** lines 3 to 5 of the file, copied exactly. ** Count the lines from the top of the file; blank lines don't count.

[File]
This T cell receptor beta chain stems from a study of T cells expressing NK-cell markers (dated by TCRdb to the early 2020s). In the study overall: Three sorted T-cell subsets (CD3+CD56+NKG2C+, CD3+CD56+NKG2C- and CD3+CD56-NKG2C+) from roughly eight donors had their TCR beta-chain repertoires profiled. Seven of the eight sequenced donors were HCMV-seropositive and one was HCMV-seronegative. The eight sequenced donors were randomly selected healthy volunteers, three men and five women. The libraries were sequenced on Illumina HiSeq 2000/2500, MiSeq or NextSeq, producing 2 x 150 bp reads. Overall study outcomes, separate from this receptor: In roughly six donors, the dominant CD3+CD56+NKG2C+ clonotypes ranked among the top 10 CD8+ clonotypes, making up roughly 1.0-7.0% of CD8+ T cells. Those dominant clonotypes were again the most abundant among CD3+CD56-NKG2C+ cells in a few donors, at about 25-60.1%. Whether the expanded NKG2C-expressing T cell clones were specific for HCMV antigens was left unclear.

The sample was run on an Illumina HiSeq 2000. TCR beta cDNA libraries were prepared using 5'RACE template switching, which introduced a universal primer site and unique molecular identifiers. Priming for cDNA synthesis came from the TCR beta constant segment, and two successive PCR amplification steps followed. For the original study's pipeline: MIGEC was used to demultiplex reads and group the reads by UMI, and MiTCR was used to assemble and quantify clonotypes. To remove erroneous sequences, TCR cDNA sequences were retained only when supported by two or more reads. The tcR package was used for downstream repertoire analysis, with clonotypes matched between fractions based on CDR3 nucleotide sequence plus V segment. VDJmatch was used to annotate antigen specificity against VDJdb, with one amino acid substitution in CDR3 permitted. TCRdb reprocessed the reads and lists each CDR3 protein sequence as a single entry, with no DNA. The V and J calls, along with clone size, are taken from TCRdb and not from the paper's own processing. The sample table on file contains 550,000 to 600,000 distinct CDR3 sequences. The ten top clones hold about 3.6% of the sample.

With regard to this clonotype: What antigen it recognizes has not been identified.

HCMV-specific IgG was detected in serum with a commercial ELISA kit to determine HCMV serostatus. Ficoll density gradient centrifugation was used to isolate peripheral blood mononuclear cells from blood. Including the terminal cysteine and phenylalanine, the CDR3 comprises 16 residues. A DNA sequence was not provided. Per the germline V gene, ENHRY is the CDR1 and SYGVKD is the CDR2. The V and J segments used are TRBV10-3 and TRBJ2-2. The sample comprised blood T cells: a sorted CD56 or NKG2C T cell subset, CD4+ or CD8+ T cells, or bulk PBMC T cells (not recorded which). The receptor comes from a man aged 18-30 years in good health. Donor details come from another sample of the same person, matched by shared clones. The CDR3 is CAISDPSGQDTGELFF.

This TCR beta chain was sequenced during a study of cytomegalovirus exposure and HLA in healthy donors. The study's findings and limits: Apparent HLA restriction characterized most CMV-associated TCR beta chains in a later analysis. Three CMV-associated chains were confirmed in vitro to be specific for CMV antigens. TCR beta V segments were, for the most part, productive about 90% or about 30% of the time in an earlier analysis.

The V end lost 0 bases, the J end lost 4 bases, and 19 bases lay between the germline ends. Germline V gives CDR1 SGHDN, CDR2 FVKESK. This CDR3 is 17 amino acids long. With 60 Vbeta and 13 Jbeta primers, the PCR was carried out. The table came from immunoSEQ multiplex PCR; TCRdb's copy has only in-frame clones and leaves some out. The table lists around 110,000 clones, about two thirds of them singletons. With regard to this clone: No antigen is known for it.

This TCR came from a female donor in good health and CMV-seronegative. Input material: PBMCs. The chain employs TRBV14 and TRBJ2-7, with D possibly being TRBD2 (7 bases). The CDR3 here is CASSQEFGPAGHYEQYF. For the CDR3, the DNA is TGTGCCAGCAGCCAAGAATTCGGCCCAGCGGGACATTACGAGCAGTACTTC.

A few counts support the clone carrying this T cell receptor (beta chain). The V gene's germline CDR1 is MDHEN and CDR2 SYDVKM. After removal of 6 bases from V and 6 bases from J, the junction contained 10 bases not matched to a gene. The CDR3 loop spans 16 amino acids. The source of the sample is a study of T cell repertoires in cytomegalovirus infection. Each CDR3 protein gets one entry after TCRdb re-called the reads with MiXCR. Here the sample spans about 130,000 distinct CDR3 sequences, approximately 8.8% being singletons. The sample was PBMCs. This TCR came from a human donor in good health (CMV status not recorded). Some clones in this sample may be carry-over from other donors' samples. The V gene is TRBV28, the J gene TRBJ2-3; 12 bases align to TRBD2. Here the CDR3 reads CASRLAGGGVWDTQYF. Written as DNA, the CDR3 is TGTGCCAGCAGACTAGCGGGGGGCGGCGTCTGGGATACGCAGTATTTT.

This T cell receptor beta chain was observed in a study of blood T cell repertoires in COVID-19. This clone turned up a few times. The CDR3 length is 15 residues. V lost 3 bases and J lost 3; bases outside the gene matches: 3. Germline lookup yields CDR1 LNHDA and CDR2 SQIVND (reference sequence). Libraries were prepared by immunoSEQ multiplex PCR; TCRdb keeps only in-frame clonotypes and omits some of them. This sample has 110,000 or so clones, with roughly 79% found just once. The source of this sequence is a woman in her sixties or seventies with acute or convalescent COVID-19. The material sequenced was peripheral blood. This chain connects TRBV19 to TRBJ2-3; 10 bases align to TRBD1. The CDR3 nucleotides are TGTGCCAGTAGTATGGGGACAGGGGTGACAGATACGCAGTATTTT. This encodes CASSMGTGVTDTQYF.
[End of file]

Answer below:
With regard to this clonotype: What antigen it recognizes has not been identified.

HCMV-specific IgG was detected in serum with a commercial ELISA kit to determine HCMV serostatus. Ficoll density gradient centrifugation was used to isolate peripheral blood mononuclear cells from blood. Including the terminal cysteine and phenylalanine, the CDR3 comprises 16 residues. A DNA sequence was not provided. Per the germline V gene, ENHRY is the CDR1 and SYGVKD is the CDR2. The V and J segments used are TRBV10-3 and TRBJ2-2. The sample comprised blood T cells: a sorted CD56 or NKG2C T cell subset, CD4+ or CD8+ T cells, or bulk PBMC T cells (not recorded which). The receptor comes from a man aged 18-30 years in good health. Donor details come from another sample of the same person, matched by shared clones. The CDR3 is CAISDPSGQDTGELFF.

This TCR beta chain was sequenced during a study of cytomegalovirus exposure and HLA in healthy donors. The study's findings and limits: Apparent HLA restriction characterized most CMV-associated TCR beta chains in a later analysis. Three CMV-associated chains were confirmed in vitro to be specific for CMV antigens. TCR beta V segments were, for the most part, productive about 90% or about 30% of the time in an earlier analysis.